Report: NASA’s Research Facilities Decaying From Lack of Funding

A P3 Navy aircraft with Hanger One at NASA Ames Research Center in Mountain View, California. (Copyright 2008: Douglas Messier)


NASA’s abilities to meet major mission goals such as advancing aeronautics, exploring the outer planets, and understanding the beginnings of the universe are being seriously jeopardized by a steady and significant decrease in the agency’s basic research capabilities, says a new report from the National Research Council. Congress and NASA should provide the support necessary for needed equipment and services to conduct fundamental high-quality research.

“Solid basic research has always been a critical component for advancing NASA’s missions,” said John T. Best, co-chair of the committee that wrote the report and technical director of the Plans and Programs Directorate at Arnold Engineering Development Center, Arnold Air Force Base, Tennessee. “To ensure future success, it’s imperative that NASA restore and maintain its basic research laboratories.”

The report examines laboratories at Goddard Space Flight Center, Glenn Research Center, Langley Research Center, Ames Research Center, Marshall Space Flight Center, and the Jet Propulsion Laboratory. With the exception of a new science building at Goddard, over 80 percent of the research laboratories at these facilities are more than 40 years old and need significant annual maintenance and upgrades. Laboratory equipment and services are inadequate to address immediate and long-term research needs, and the agency is increasingly relying on contractors to support the labs and facilities.

“These research capabilities have taken years to develop and depend on highly competent and experienced personnel and infrastructure,” said Joseph B. Reagan, co-chair of the committee and retired corporate vice president, Lockheed Martin Corp., Bethesda, Md. “Without adequate resources, laboratories can deteriorate very quickly and will not be easily reconstituted. Yet despite all the challenges, we found the majority of researchers remained dedicated to their work and focused on NASA’s future.”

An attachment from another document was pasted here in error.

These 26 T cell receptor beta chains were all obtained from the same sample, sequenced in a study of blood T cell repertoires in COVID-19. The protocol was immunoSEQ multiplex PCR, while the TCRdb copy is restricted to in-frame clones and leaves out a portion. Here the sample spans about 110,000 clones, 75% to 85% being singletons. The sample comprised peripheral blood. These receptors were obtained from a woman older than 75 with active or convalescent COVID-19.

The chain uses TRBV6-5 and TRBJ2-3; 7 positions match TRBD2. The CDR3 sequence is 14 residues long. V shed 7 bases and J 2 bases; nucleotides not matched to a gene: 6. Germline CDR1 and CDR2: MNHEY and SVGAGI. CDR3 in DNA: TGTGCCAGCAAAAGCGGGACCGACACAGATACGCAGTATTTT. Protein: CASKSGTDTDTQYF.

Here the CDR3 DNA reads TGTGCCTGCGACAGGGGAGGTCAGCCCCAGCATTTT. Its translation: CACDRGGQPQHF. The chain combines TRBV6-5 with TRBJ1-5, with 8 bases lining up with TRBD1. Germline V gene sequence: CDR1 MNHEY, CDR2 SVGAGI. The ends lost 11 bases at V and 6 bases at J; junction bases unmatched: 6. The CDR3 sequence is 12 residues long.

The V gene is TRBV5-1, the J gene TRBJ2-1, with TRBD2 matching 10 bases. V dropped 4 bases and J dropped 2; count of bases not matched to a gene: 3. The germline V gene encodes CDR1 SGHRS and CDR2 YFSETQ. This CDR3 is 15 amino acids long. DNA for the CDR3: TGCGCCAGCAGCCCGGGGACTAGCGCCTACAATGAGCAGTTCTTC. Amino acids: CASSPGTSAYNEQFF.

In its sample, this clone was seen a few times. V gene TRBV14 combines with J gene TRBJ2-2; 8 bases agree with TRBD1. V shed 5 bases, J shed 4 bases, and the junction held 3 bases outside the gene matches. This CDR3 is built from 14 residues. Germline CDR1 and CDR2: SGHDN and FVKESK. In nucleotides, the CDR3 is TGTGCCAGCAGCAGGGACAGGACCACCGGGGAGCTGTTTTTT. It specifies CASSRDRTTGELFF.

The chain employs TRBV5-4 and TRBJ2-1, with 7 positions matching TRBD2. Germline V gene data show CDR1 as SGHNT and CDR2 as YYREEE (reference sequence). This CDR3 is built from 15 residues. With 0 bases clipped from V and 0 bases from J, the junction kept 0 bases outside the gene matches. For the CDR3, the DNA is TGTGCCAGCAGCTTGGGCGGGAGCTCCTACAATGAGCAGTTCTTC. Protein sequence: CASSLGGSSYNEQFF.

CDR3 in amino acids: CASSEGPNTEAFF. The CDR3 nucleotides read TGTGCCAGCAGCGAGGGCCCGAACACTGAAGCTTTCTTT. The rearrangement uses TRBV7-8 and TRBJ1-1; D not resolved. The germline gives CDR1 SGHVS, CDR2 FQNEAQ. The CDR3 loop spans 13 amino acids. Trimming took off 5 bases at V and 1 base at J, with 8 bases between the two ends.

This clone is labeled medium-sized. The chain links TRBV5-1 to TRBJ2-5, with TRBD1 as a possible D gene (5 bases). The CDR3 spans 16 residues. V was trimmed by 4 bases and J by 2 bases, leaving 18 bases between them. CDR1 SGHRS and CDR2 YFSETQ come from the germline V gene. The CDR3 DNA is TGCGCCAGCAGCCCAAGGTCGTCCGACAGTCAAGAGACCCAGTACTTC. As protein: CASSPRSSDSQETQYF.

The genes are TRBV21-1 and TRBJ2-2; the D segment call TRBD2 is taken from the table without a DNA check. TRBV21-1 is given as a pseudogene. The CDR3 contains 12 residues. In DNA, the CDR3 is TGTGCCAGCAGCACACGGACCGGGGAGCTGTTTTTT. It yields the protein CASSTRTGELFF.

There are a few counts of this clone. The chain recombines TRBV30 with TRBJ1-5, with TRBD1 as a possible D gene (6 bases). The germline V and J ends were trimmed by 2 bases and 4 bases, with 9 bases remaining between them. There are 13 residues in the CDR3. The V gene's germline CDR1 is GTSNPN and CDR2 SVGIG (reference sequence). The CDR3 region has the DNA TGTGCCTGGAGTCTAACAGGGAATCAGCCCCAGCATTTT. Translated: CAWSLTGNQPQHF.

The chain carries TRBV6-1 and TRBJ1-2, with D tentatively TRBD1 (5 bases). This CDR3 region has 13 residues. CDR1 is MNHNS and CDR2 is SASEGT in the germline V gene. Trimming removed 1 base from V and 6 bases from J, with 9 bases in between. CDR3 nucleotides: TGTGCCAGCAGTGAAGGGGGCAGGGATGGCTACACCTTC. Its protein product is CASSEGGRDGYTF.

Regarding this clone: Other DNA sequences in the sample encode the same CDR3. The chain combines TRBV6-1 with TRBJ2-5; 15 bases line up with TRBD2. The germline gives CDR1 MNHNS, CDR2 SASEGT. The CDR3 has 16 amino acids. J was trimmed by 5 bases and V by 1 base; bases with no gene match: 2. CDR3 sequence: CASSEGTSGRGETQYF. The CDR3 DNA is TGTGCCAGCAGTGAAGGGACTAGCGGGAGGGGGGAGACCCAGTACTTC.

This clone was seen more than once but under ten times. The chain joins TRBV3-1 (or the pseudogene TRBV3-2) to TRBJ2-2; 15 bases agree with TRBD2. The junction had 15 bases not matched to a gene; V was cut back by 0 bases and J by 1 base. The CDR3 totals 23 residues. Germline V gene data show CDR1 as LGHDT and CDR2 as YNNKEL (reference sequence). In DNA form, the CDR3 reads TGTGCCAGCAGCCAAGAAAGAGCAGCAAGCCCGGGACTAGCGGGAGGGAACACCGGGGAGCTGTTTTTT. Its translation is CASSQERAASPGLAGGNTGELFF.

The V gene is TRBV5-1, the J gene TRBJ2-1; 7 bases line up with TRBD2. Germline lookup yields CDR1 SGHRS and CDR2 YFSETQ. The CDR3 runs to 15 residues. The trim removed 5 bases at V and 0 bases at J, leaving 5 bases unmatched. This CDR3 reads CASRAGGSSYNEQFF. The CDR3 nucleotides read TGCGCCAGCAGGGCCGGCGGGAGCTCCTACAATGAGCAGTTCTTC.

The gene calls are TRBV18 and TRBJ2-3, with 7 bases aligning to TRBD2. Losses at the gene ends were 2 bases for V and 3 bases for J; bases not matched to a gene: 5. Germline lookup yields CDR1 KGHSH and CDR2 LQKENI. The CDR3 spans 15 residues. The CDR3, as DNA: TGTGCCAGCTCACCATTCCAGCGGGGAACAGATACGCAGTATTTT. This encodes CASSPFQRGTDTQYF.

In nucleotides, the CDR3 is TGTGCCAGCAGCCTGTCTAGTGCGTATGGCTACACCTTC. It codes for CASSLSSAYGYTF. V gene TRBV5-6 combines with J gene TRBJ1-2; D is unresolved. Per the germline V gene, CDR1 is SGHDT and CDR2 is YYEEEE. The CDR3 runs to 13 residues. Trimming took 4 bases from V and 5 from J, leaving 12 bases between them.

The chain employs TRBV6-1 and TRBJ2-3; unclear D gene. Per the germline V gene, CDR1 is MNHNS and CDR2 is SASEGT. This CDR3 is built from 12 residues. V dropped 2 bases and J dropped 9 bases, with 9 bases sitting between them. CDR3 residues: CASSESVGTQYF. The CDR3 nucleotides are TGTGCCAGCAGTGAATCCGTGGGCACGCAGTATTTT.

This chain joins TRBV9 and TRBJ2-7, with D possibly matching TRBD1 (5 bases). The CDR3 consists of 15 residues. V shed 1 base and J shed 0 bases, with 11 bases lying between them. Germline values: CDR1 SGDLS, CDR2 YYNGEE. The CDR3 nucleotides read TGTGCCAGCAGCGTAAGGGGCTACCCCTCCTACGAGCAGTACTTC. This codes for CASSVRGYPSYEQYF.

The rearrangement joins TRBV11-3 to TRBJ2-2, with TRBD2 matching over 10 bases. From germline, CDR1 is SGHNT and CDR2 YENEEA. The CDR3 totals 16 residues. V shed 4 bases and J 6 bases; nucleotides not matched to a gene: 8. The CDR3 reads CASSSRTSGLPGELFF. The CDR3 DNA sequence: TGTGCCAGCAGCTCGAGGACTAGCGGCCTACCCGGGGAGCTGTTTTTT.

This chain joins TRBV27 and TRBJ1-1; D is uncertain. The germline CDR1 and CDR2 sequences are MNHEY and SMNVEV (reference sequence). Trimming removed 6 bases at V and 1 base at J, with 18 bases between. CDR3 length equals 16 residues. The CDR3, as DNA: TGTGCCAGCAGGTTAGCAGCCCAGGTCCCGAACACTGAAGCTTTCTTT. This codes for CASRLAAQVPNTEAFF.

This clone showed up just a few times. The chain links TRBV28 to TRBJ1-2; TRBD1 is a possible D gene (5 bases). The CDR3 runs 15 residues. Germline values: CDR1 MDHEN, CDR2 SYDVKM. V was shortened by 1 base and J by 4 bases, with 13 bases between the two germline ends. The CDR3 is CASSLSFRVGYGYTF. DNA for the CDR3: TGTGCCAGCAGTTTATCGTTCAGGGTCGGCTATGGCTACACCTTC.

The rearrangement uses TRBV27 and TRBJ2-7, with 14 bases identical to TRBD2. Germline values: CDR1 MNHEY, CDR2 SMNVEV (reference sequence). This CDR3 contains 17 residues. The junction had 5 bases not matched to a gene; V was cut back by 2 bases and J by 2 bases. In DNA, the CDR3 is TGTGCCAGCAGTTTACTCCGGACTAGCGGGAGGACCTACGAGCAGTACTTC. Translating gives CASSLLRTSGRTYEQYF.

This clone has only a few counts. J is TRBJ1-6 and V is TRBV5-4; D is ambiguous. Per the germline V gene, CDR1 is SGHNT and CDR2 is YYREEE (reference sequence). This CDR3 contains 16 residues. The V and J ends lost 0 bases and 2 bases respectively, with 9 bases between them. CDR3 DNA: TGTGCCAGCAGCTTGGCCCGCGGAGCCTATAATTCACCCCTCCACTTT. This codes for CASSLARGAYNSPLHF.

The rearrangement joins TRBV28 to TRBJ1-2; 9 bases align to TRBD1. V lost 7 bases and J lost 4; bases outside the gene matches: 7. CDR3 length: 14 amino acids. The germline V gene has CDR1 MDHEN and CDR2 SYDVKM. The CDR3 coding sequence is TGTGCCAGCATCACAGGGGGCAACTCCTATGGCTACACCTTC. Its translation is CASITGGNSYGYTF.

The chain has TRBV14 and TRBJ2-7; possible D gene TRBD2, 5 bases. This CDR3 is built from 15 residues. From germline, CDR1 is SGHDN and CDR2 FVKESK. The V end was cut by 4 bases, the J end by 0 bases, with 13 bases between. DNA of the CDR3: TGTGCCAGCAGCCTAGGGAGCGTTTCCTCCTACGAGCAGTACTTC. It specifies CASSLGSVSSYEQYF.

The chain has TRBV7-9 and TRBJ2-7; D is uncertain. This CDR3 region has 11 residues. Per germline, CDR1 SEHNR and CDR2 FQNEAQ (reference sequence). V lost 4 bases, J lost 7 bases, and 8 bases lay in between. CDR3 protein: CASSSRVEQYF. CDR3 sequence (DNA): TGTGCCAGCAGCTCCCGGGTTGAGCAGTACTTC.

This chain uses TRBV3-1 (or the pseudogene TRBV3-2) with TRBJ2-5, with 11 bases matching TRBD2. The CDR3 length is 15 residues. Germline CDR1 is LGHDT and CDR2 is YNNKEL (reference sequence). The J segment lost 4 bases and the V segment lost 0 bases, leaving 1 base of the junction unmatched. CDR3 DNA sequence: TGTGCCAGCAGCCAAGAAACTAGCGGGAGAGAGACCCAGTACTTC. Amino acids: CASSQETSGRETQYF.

NASA’s deferred maintenance budget has grown from $1.77 billion in 2004 to $2.46 billion in 2009, presenting a “staggering” repair and maintenance bill for the future, the report says. Facilities typically require more maintenance than current funding permits, and NASA is spending well below accepted industry guidelines on annual maintenance, repairs, and upgrades. The lack of timely maintenance presents safety issues, particularly with large, high-powered equipment. NASA should find a solution to these issues before any catastrophic failures occur that could seriously impact missions and research operations, the report says.

To restore these laboratories, NASA should strike a better balance of funding and leadership between long-term research and development and short-term mission programs, the report says. These areas would be improved if they were managed separately. In recent years, administrative and budgeting changes have led to a substantial reduction of long-term investment in fundamental technology.

NASA should improve the quality and equipment of its basic research laboratories to make them at least comparable with those at the U.S. departments of Energy and Defense, top-tier universities, and corporate laboratories, the report says. A strategy to ensure continuity and retention of technical knowledge is also needed, especially if the agency continues to rely on contractors to support the labs and facilities. In particular, NASA should increase resources to its aeronautics labs and facilities. Funding for NASA’s aeronautics programs has been reduced by 48 percent from fiscal years 2005 to 2009, impeding NASA’s ability to advance U.S. technological leadership in this area.

The study was funded by NASA. The National Academy of Sciences, National Academy of Engineering, Institute of Medicine, and National Research Council make up the National Academies. They are independent, nonprofit institutions that provide science, technology, and health policy advice under an 1863 congressional charter. Committee members, who serve pro bono as volunteers, are chosen by the Academies for each study based on their expertise and experience and must satisfy the Academies’ conflict-of-interest standards. The resulting consensus reports undergo external peer review before completion. For more information, visit A committee roster follows.